Craig A. Johnson
Associate Professor of Psychology
Degrees: PHD, 1993, Syracuse Univ; MS, 1990, Syracuse Univ; BA, 1985, Colgate Univ
Craig Johnson is an Associate Professor in the Psychology Department at Hofstra University. He received his Ph.D. in social psychology from Syracuse University in 1993, and teaches graduate courses on social psychology and undergraduate courses on social psychology, special topics, research methods, and a research seminar in social psychology.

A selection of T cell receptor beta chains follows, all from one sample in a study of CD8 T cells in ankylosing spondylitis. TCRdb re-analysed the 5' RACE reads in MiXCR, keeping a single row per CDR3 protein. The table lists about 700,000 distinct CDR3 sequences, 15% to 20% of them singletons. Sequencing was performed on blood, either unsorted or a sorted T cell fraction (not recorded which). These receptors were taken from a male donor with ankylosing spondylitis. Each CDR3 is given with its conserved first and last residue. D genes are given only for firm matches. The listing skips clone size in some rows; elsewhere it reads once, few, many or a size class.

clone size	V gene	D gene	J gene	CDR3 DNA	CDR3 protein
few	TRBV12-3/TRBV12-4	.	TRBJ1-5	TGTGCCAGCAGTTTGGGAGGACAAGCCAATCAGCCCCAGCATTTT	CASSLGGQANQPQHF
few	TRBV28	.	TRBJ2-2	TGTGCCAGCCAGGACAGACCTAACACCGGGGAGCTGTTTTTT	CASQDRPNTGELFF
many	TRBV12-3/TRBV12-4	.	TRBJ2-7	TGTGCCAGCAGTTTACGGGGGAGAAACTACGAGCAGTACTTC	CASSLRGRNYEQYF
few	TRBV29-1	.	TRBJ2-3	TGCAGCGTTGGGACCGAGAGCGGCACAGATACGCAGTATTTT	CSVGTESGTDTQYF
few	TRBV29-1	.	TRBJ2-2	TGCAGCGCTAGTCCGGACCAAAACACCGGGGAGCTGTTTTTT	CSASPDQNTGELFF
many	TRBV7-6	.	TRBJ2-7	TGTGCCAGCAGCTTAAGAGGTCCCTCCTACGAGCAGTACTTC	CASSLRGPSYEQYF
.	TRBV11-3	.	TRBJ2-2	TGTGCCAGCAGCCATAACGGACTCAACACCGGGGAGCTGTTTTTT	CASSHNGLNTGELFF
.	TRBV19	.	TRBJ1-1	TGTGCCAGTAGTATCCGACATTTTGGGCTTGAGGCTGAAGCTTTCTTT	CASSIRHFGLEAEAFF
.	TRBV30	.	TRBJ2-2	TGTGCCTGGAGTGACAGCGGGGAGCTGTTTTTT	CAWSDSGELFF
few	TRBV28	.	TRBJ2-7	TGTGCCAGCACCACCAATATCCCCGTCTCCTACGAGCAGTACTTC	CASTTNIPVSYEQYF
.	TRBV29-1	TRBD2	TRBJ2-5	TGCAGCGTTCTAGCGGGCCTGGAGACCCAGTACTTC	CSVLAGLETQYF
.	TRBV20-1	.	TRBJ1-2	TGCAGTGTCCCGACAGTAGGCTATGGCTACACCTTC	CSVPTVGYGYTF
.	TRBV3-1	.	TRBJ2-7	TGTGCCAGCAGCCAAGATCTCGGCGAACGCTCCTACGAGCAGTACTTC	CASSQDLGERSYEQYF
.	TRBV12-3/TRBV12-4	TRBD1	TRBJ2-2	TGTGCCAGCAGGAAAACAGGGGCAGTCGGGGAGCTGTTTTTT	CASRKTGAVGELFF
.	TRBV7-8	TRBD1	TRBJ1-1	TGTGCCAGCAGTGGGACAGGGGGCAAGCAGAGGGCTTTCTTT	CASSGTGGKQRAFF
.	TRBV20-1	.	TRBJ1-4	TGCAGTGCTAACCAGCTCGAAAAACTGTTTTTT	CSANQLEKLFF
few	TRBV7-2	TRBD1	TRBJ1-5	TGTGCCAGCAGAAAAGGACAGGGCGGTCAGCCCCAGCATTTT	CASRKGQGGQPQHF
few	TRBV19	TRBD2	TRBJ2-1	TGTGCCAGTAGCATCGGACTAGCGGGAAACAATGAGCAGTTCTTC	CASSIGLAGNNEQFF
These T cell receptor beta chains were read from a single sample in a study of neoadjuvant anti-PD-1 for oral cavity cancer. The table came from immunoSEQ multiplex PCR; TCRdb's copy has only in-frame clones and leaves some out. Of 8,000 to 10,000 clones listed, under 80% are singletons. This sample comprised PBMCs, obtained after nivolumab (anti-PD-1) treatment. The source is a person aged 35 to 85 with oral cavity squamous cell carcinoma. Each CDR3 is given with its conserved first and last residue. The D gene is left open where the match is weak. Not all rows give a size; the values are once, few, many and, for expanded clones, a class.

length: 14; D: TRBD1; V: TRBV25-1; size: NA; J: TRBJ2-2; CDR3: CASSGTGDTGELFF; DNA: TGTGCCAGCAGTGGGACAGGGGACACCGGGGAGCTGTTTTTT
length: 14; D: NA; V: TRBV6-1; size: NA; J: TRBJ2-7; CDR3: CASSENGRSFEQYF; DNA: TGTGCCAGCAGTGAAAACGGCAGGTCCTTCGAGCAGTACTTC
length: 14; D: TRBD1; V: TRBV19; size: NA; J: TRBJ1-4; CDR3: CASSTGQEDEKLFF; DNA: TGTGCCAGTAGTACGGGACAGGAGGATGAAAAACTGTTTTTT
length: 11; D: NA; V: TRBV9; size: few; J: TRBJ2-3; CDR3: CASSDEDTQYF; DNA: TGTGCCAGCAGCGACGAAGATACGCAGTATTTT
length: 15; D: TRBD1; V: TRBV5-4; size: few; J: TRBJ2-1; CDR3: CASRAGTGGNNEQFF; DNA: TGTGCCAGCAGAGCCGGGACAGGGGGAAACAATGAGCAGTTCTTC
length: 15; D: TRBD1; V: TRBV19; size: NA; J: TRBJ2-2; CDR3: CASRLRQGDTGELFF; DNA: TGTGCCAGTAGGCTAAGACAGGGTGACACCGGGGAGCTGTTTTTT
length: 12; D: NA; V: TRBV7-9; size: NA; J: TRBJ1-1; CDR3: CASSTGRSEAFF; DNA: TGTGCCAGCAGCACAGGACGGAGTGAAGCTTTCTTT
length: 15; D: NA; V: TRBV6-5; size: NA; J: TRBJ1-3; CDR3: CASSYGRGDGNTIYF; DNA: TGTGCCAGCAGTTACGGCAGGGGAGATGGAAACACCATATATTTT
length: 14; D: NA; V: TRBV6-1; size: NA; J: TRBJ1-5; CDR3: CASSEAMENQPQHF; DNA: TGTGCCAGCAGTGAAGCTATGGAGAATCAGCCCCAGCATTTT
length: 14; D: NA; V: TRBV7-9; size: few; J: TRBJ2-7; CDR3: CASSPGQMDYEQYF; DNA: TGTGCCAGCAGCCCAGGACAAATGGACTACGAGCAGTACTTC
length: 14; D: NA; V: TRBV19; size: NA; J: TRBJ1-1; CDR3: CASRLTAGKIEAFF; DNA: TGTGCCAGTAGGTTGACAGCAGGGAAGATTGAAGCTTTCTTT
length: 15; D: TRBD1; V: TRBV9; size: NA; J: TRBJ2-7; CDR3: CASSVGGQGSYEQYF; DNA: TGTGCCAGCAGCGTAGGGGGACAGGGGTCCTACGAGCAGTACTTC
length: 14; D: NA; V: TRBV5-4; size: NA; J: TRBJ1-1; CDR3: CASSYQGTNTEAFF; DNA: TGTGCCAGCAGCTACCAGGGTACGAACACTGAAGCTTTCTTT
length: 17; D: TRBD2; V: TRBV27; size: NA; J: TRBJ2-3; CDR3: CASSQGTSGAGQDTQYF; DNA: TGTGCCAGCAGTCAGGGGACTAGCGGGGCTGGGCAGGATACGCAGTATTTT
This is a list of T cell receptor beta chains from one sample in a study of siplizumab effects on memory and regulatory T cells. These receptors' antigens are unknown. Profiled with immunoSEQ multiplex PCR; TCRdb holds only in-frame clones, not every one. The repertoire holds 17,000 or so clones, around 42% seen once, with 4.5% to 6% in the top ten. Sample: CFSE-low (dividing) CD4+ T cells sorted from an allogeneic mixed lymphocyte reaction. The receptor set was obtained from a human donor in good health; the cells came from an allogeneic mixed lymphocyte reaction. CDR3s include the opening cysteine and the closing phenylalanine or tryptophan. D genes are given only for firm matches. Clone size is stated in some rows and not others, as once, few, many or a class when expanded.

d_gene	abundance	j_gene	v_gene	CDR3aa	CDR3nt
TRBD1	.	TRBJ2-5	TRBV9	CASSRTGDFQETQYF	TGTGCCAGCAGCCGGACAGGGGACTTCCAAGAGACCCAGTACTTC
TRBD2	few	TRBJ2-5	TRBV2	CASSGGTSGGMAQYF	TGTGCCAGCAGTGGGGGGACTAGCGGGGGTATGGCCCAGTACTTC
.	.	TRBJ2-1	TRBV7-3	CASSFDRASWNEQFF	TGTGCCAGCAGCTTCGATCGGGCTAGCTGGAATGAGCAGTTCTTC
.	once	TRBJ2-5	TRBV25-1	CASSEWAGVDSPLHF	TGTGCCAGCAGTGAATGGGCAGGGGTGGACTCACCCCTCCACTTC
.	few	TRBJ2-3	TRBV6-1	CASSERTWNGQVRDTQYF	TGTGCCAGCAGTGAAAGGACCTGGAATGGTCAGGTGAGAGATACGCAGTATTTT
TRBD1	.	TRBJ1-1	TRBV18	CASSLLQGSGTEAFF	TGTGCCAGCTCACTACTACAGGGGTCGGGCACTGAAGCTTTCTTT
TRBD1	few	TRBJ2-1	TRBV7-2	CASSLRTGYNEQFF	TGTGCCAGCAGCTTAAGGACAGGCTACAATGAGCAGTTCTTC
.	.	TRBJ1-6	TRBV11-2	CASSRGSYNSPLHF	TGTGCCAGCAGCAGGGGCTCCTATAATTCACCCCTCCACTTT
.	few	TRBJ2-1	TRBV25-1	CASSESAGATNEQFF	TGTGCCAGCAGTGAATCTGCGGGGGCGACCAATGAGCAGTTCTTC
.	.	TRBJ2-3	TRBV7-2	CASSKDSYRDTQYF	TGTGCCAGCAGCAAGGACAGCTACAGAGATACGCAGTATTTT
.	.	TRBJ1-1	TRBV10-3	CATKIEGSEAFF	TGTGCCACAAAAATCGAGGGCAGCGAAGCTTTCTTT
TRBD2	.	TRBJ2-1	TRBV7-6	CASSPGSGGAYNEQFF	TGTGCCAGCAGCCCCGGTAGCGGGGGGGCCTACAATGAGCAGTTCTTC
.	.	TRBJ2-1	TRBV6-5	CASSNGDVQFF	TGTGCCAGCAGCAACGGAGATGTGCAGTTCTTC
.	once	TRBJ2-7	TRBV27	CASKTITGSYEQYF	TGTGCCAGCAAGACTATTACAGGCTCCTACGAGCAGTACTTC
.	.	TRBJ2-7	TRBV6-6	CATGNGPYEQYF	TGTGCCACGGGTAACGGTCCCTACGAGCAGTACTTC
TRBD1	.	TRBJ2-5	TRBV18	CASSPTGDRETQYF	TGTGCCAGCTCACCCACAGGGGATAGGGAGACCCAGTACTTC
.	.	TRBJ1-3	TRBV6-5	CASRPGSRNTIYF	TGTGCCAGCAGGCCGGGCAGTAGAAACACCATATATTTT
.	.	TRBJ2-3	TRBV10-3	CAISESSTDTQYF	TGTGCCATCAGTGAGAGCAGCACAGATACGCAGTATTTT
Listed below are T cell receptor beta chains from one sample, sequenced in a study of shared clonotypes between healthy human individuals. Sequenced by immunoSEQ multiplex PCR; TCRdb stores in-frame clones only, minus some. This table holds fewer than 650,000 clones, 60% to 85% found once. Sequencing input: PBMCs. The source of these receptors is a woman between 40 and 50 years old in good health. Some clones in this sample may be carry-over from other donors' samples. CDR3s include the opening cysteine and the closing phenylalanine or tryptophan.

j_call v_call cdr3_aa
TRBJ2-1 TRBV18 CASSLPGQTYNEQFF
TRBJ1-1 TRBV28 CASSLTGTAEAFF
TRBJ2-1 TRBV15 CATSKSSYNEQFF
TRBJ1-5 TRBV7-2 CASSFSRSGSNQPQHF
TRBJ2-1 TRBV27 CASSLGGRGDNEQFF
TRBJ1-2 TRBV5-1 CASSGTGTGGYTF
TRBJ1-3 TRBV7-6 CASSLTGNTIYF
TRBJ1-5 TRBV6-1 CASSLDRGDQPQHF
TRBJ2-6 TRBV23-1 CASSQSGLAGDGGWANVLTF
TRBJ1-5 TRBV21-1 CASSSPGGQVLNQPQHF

Dr. Johnson's main research interests are in the general areas of social cognition and intergroup processes. More specifically, he is interested in the structure of the self-concept, the role of the self in memory, prejudice reduction, stereotype formation, and the relation between affective and cognitive processes. With his colleagues, Dr. Johnson has published a series of journal articles summarizing and examining the mechanism underlying illusory correlation in stereotyping effects. Other published work has examined the way people cognitively represent the self, their own groups, and other groups. The research has primarily been published in the British Journal of Social Psychology and Personality and Social Psychology Bulletin, and has been presented at the annual meetings of the American Psychological Association, Eastern Psychological Association, and The British Psychological Society. His most recent work has examined the effect of social context on the processing of information related to the self. Dr. Johnson also has an interest in consumer psychology, having co-authored a textbook on that topic.